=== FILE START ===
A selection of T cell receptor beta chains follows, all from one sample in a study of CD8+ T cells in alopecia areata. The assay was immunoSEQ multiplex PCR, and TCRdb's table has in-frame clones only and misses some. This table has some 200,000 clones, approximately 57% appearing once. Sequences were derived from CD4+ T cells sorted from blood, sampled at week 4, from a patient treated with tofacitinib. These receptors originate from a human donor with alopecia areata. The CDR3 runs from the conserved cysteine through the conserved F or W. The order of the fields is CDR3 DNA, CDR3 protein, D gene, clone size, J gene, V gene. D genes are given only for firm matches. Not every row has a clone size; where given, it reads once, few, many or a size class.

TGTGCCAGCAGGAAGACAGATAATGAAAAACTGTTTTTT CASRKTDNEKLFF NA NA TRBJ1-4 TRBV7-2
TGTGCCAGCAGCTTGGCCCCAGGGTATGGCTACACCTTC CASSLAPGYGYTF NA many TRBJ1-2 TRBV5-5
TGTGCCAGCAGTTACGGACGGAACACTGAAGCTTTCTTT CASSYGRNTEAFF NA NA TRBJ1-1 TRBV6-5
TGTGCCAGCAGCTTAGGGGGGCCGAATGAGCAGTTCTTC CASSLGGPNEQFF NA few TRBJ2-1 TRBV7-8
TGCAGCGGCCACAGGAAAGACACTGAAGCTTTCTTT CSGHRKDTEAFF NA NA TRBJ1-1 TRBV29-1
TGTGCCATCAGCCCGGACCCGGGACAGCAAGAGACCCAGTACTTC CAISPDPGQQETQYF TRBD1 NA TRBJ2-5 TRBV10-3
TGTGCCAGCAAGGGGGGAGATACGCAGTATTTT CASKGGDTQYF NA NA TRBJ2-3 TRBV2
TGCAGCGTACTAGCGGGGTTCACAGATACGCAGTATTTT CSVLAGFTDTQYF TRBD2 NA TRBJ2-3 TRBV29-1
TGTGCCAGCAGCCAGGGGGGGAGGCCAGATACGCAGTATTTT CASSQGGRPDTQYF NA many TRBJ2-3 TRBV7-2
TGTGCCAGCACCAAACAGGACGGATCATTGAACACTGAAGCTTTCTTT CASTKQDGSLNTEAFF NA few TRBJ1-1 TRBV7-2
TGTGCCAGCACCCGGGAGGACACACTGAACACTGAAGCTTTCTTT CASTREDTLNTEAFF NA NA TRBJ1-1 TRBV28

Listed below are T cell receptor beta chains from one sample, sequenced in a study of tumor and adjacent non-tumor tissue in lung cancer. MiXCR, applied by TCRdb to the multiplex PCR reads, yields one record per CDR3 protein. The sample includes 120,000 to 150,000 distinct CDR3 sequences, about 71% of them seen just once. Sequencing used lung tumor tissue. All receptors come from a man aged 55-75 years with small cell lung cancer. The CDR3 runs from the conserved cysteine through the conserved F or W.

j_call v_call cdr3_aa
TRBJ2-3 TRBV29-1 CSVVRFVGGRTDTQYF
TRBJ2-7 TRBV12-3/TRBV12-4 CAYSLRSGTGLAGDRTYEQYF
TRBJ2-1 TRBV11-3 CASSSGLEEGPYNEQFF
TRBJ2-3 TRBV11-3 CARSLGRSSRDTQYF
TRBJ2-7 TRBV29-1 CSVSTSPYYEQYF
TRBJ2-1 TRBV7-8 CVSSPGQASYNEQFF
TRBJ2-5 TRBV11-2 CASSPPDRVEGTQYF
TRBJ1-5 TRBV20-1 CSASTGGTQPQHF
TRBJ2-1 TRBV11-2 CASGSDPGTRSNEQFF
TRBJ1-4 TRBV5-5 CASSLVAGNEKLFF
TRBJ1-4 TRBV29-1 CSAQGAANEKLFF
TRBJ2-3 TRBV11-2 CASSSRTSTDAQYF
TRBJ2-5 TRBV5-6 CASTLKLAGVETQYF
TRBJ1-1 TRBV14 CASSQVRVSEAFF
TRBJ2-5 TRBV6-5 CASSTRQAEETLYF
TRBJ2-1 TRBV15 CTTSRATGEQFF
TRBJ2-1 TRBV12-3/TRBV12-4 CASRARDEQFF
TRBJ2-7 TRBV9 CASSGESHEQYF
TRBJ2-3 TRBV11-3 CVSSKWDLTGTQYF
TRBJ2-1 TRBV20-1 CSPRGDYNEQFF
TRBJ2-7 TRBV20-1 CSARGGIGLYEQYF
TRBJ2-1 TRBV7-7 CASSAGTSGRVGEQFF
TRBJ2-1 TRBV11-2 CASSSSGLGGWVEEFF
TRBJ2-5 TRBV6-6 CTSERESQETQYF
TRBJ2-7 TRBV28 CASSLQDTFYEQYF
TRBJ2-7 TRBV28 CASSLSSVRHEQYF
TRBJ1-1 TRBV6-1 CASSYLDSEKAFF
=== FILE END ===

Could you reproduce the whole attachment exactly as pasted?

A selection of T cell receptor beta chains follows, all from one sample in a study of CD8+ T cells in alopecia areata. The assay was immunoSEQ multiplex PCR, and TCRdb's table has in-frame clones only and misses some. This table has some 200,000 clones, approximately 57% appearing once. Sequences were derived from CD4+ T cells sorted from blood, sampled at week 4, from a patient treated with tofacitinib. These receptors originate from a human donor with alopecia areata. The CDR3 runs from the conserved cysteine through the conserved F or W. The order of the fields is CDR3 DNA, CDR3 protein, D gene, clone size, J gene, V gene. D genes are given only for firm matches. Not every row has a clone size; where given, it reads once, few, many or a size class.

TGTGCCAGCAGGAAGACAGATAATGAAAAACTGTTTTTT CASRKTDNEKLFF NA NA TRBJ1-4 TRBV7-2
TGTGCCAGCAGCTTGGCCCCAGGGTATGGCTACACCTTC CASSLAPGYGYTF NA many TRBJ1-2 TRBV5-5
TGTGCCAGCAGTTACGGACGGAACACTGAAGCTTTCTTT CASSYGRNTEAFF NA NA TRBJ1-1 TRBV6-5
TGTGCCAGCAGCTTAGGGGGGCCGAATGAGCAGTTCTTC CASSLGGPNEQFF NA few TRBJ2-1 TRBV7-8
TGCAGCGGCCACAGGAAAGACACTGAAGCTTTCTTT CSGHRKDTEAFF NA NA TRBJ1-1 TRBV29-1
TGTGCCATCAGCCCGGACCCGGGACAGCAAGAGACCCAGTACTTC CAISPDPGQQETQYF TRBD1 NA TRBJ2-5 TRBV10-3
TGTGCCAGCAAGGGGGGAGATACGCAGTATTTT CASKGGDTQYF NA NA TRBJ2-3 TRBV2
TGCAGCGTACTAGCGGGGTTCACAGATACGCAGTATTTT CSVLAGFTDTQYF TRBD2 NA TRBJ2-3 TRBV29-1
TGTGCCAGCAGCCAGGGGGGGAGGCCAGATACGCAGTATTTT CASSQGGRPDTQYF NA many TRBJ2-3 TRBV7-2
TGTGCCAGCACCAAACAGGACGGATCATTGAACACTGAAGCTTTCTTT CASTKQDGSLNTEAFF NA few TRBJ1-1 TRBV7-2
TGTGCCAGCACCCGGGAGGACACACTGAACACTGAAGCTTTCTTT CASTREDTLNTEAFF NA NA TRBJ1-1 TRBV28

Listed below are T cell receptor beta chains from one sample, sequenced in a study of tumor and adjacent non-tumor tissue in lung cancer. MiXCR, applied by TCRdb to the multiplex PCR reads, yields one record per CDR3 protein. The sample includes 120,000 to 150,000 distinct CDR3 sequences, about 71% of them seen just once. Sequencing used lung tumor tissue. All receptors come from a man aged 55-75 years with small cell lung cancer. The CDR3 runs from the conserved cysteine through the conserved F or W.

j_call v_call cdr3_aa
TRBJ2-3 TRBV29-1 CSVVRFVGGRTDTQYF
TRBJ2-7 TRBV12-3/TRBV12-4 CAYSLRSGTGLAGDRTYEQYF
TRBJ2-1 TRBV11-3 CASSSGLEEGPYNEQFF
TRBJ2-3 TRBV11-3 CARSLGRSSRDTQYF
TRBJ2-7 TRBV29-1 CSVSTSPYYEQYF
TRBJ2-1 TRBV7-8 CVSSPGQASYNEQFF
TRBJ2-5 TRBV11-2 CASSPPDRVEGTQYF
TRBJ1-5 TRBV20-1 CSASTGGTQPQHF
TRBJ2-1 TRBV11-2 CASGSDPGTRSNEQFF
TRBJ1-4 TRBV5-5 CASSLVAGNEKLFF
TRBJ1-4 TRBV29-1 CSAQGAANEKLFF
TRBJ2-3 TRBV11-2 CASSSRTSTDAQYF
TRBJ2-5 TRBV5-6 CASTLKLAGVETQYF
TRBJ1-1 TRBV14 CASSQVRVSEAFF
TRBJ2-5 TRBV6-5 CASSTRQAEETLYF
TRBJ2-1 TRBV15 CTTSRATGEQFF
TRBJ2-1 TRBV12-3/TRBV12-4 CASRARDEQFF
TRBJ2-7 TRBV9 CASSGESHEQYF
TRBJ2-3 TRBV11-3 CVSSKWDLTGTQYF
TRBJ2-1 TRBV20-1 CSPRGDYNEQFF
TRBJ2-7 TRBV20-1 CSARGGIGLYEQYF
TRBJ2-1 TRBV7-7 CASSAGTSGRVGEQFF
TRBJ2-1 TRBV11-2 CASSSSGLGGWVEEFF
TRBJ2-5 TRBV6-6 CTSERESQETQYF
TRBJ2-7 TRBV28 CASSLQDTFYEQYF
TRBJ2-7 TRBV28 CASSLSSVRHEQYF
TRBJ1-1 TRBV6-1 CASSYLDSEKAFF